What to do when financial advisors doesn’t live up to their promises + MORE Mar 29th

The “Big Five” Canadian banks offer investment funds and include Royal Bank of Canada, Toronto Dominion Bank (TD Canada Trust), Bank of Nova Scotia, Bank of Montreal and Canadian Imperial Bank of Commerce (CIBC). Let’s explore the best place for you to invest.
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Five smart money moves for new graduates May 12th

Stretching your dollars as far as they can go is cited as one of the top skills self-made-millionaires use to build wealth.... More »

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How to calculate capital gains and losses on rental property Apr 16th

Q.  I am selling my rental property, which I lived in for six years before renting it out the last five years. I do not own another home and I am selling this one for less than market value because some horrible renters caused the property to become run down. My mortgage principal is $263,000 and I.... More »

Should you favour dividend ETFs in retirement? Jun 24th

Drawing down your Couch Potato portfolio? That doesn't mean you need to switch to a dividend strategy. [MoneySense].... More »
Lyft had little trouble getting investors to hop on board its increasingly popular ride-hailing service, as its initial public offering fetched a $72 per-share price that exceeded even its own expectations. Around midday it was changing hands at $87 a share, up 20 per cent from the IPO price of $72.

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If you’re looking for safety in your portfolio, gold isn’t the answerQ. How safe or wise is it to invest some savings in gold? Many of my friends say it’s a great inflation hedge. But I have a very well-diversified portfolio that’s mainly equity index funds right now. Is having a small portion of gold, say 5% or 10%, a good option? Why or why not?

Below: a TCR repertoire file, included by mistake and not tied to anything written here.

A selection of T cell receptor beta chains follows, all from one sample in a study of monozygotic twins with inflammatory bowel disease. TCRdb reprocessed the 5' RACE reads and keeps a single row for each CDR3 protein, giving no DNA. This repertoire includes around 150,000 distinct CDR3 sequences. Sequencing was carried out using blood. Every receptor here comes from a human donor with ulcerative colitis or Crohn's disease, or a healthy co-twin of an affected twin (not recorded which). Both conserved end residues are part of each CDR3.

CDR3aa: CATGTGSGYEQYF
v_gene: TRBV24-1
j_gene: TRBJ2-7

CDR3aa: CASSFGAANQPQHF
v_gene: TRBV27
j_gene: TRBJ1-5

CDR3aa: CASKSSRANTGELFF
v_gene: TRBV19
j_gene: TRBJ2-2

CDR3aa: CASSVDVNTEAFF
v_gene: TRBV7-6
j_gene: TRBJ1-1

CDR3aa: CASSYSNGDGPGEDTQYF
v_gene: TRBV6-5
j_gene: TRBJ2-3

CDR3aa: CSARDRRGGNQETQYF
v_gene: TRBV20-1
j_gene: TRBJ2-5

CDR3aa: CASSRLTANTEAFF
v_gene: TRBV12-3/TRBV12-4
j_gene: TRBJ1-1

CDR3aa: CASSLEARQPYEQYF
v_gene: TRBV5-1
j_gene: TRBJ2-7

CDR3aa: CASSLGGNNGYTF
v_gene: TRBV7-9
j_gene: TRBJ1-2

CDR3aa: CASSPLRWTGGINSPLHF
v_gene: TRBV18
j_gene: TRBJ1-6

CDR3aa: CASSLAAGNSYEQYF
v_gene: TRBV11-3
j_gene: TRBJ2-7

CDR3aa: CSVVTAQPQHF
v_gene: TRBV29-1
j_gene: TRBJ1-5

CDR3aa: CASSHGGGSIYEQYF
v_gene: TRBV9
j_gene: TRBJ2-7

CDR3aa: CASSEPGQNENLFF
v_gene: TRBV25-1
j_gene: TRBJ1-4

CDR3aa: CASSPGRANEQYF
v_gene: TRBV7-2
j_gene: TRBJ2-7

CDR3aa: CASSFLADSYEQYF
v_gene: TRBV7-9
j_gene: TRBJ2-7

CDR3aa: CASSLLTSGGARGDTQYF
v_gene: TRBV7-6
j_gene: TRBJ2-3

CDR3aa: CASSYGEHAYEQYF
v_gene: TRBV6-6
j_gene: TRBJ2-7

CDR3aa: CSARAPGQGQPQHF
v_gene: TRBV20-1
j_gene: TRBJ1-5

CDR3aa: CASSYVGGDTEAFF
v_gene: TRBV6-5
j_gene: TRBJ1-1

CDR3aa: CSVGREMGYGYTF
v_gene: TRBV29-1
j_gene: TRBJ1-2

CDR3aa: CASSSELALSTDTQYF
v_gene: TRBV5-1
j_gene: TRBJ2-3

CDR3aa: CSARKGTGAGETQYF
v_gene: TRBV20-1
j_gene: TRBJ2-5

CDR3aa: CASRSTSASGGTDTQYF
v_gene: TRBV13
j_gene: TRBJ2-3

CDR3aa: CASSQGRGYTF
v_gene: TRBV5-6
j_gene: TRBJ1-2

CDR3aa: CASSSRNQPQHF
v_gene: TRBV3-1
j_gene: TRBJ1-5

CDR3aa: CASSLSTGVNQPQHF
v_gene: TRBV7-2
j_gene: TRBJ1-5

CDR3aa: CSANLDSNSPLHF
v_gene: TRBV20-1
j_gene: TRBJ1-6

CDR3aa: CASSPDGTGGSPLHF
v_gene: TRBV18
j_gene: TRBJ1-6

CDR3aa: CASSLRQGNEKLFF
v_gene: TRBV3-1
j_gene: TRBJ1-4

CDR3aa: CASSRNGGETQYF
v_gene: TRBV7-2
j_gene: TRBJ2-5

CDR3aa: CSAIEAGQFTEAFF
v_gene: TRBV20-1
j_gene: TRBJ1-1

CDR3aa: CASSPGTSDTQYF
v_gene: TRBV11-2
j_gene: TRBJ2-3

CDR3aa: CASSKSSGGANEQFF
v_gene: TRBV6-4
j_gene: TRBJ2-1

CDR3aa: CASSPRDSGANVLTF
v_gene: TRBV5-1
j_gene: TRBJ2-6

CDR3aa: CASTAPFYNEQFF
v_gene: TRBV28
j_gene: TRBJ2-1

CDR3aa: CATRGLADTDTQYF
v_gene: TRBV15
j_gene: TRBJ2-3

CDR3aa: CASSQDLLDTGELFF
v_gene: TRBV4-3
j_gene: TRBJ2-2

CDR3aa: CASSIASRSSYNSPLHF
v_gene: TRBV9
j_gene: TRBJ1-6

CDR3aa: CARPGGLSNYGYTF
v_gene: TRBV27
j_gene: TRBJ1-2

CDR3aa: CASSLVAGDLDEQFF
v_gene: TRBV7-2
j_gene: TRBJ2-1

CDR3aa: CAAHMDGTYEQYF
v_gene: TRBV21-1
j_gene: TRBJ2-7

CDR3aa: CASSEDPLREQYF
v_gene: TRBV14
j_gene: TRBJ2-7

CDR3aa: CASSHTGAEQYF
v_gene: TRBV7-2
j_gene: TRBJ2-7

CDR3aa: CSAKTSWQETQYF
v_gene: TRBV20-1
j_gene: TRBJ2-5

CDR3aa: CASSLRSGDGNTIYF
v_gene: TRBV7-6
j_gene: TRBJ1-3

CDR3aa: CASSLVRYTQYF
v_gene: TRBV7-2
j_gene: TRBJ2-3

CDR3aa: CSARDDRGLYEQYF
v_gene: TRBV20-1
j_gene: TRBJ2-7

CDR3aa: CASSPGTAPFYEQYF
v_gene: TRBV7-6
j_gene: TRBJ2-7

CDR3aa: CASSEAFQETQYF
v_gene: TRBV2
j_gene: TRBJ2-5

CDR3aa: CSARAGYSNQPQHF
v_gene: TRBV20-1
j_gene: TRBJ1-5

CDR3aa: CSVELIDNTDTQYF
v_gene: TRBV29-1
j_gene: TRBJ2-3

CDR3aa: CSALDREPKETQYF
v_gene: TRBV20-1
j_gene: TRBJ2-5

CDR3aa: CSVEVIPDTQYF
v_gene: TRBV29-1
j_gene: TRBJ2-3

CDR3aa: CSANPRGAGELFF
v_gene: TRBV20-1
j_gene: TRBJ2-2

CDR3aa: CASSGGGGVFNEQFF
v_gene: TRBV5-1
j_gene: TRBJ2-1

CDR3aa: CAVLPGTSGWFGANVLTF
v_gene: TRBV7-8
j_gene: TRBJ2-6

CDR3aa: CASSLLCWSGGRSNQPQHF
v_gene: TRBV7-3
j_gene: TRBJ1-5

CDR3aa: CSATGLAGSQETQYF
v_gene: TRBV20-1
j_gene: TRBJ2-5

— Thanks, Mary R.
A. I love my friends. I ask them for advice on all sorts of things. Like how to peel butternut squash without losing a finger, or how to gel my daughter’s hair for her synchronized swimming competitions. (Knox Gelatin, for the record). But unless we are talking about one of my friends who works full time as a portfolio manager in the investment industry, I don’t ask my friends for investing advice.
Your question is best directed to an advisor who can look at your complete financial picture. And I bet that before she recommends you buy gold, she’ll want to talk more about your fixed income position and whether or not you need some to balance out your equity.
But you didn’t ask me to opine on your friendships…

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Q. My husband and I had a combined investment portfolio of about $750,000. We agreed to a 0.75% fee to our advisor, which amounted to $5,600 last year. Despite that cost, our portfolio is now worth $732,120. This advisor claimed that 4% was his expected gain for us, and he has fallen far short. Any advice would be appreciated.
— Dana
A. One of the most challenging parts of creating a financial plan is managing expectations. Dana, it’s possible that your advisor assured you that your portfolio would achieve an annual return of approximately 4% every year, but such a promise could have got him fired. In an era where safe investments (such as government bonds and GICs) pay less than 3% before fees, it simply is not possible to earn a consistent annual return of 4%: no advisor should ever promise that, and no investor should expect it.
My guess is that the advisor quoted you and expected long-term average return of 4%, which is actually quite conservative for a balanced portfolio of stocks and bonds…

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